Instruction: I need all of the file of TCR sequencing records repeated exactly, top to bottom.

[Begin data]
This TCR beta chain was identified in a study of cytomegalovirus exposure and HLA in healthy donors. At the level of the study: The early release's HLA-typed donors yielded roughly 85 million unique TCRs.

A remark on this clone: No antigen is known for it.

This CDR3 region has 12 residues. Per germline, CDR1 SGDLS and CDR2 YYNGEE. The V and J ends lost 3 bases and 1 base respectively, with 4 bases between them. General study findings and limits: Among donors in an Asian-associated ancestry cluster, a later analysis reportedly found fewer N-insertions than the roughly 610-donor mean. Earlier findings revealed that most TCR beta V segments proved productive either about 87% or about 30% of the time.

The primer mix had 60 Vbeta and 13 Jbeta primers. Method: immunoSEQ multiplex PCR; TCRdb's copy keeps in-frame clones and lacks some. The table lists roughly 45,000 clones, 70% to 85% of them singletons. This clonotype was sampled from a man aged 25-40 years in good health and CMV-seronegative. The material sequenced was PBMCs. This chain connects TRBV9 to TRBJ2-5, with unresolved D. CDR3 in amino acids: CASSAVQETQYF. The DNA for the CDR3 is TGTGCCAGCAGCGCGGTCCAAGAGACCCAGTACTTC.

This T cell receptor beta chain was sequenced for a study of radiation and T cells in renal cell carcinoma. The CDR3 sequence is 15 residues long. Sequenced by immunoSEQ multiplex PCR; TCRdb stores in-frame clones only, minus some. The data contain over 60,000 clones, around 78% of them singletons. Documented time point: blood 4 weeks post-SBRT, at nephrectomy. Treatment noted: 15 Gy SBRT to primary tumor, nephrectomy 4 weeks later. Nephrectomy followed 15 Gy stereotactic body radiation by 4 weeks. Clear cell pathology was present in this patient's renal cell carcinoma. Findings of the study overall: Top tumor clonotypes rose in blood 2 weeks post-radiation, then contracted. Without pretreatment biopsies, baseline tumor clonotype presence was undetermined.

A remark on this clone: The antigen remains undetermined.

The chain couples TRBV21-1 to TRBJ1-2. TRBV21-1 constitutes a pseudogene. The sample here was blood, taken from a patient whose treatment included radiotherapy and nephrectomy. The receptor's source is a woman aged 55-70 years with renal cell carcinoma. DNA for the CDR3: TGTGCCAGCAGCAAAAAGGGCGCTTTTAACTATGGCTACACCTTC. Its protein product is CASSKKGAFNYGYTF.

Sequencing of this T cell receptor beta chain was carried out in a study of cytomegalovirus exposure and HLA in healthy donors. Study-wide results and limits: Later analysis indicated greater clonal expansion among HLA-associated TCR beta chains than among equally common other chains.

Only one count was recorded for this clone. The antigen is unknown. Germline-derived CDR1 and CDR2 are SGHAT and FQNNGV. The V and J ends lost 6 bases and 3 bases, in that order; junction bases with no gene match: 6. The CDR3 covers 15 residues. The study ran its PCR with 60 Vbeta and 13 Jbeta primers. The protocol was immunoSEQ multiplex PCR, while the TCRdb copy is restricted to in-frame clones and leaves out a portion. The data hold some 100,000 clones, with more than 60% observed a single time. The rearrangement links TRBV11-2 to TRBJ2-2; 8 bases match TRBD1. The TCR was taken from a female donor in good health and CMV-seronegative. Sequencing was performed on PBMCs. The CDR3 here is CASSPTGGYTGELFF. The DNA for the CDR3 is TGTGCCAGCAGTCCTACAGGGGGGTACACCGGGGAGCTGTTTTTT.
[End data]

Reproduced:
This TCR beta chain was identified in a study of cytomegalovirus exposure and HLA in healthy donors. At the level of the study: The early release's HLA-typed donors yielded roughly 85 million unique TCRs.

A remark on this clone: No antigen is known for it.

This CDR3 region has 12 residues. Per germline, CDR1 SGDLS and CDR2 YYNGEE. The V and J ends lost 3 bases and 1 base respectively, with 4 bases between them. General study findings and limits: Among donors in an Asian-associated ancestry cluster, a later analysis reportedly found fewer N-insertions than the roughly 610-donor mean. Earlier findings revealed that most TCR beta V segments proved productive either about 87% or about 30% of the time.

The primer mix had 60 Vbeta and 13 Jbeta primers. Method: immunoSEQ multiplex PCR; TCRdb's copy keeps in-frame clones and lacks some. The table lists roughly 45,000 clones, 70% to 85% of them singletons. This clonotype was sampled from a man aged 25-40 years in good health and CMV-seronegative. The material sequenced was PBMCs. This chain connects TRBV9 to TRBJ2-5, with unresolved D. CDR3 in amino acids: CASSAVQETQYF. The DNA for the CDR3 is TGTGCCAGCAGCGCGGTCCAAGAGACCCAGTACTTC.

This T cell receptor beta chain was sequenced for a study of radiation and T cells in renal cell carcinoma. The CDR3 sequence is 15 residues long. Sequenced by immunoSEQ multiplex PCR; TCRdb stores in-frame clones only, minus some. The data contain over 60,000 clones, around 78% of them singletons. Documented time point: blood 4 weeks post-SBRT, at nephrectomy. Treatment noted: 15 Gy SBRT to primary tumor, nephrectomy 4 weeks later. Nephrectomy followed 15 Gy stereotactic body radiation by 4 weeks. Clear cell pathology was present in this patient's renal cell carcinoma. Findings of the study overall: Top tumor clonotypes rose in blood 2 weeks post-radiation, then contracted. Without pretreatment biopsies, baseline tumor clonotype presence was undetermined.

A remark on this clone: The antigen remains undetermined.

The chain couples TRBV21-1 to TRBJ1-2. TRBV21-1 constitutes a pseudogene. The sample here was blood, taken from a patient whose treatment included radiotherapy and nephrectomy. The receptor's source is a woman aged 55-70 years with renal cell carcinoma. DNA for the CDR3: TGTGCCAGCAGCAAAAAGGGCGCTTTTAACTATGGCTACACCTTC. Its protein product is CASSKKGAFNYGYTF.

Sequencing of this T cell receptor beta chain was carried out in a study of cytomegalovirus exposure and HLA in healthy donors. Study-wide results and limits: Later analysis indicated greater clonal expansion among HLA-associated TCR beta chains than among equally common other chains.

Only one count was recorded for this clone. The antigen is unknown. Germline-derived CDR1 and CDR2 are SGHAT and FQNNGV. The V and J ends lost 6 bases and 3 bases, in that order; junction bases with no gene match: 6. The CDR3 covers 15 residues. The study ran its PCR with 60 Vbeta and 13 Jbeta primers. The protocol was immunoSEQ multiplex PCR, while the TCRdb copy is restricted to in-frame clones and leaves out a portion. The data hold some 100,000 clones, with more than 60% observed a single time. The rearrangement links TRBV11-2 to TRBJ2-2; 8 bases match TRBD1. The TCR was taken from a female donor in good health and CMV-seronegative. Sequencing was performed on PBMCs. The CDR3 here is CASSPTGGYTGELFF. The DNA for the CDR3 is TGTGCCAGCAGTCCTACAGGGGGGTACACCGGGGAGCTGTTTTTT.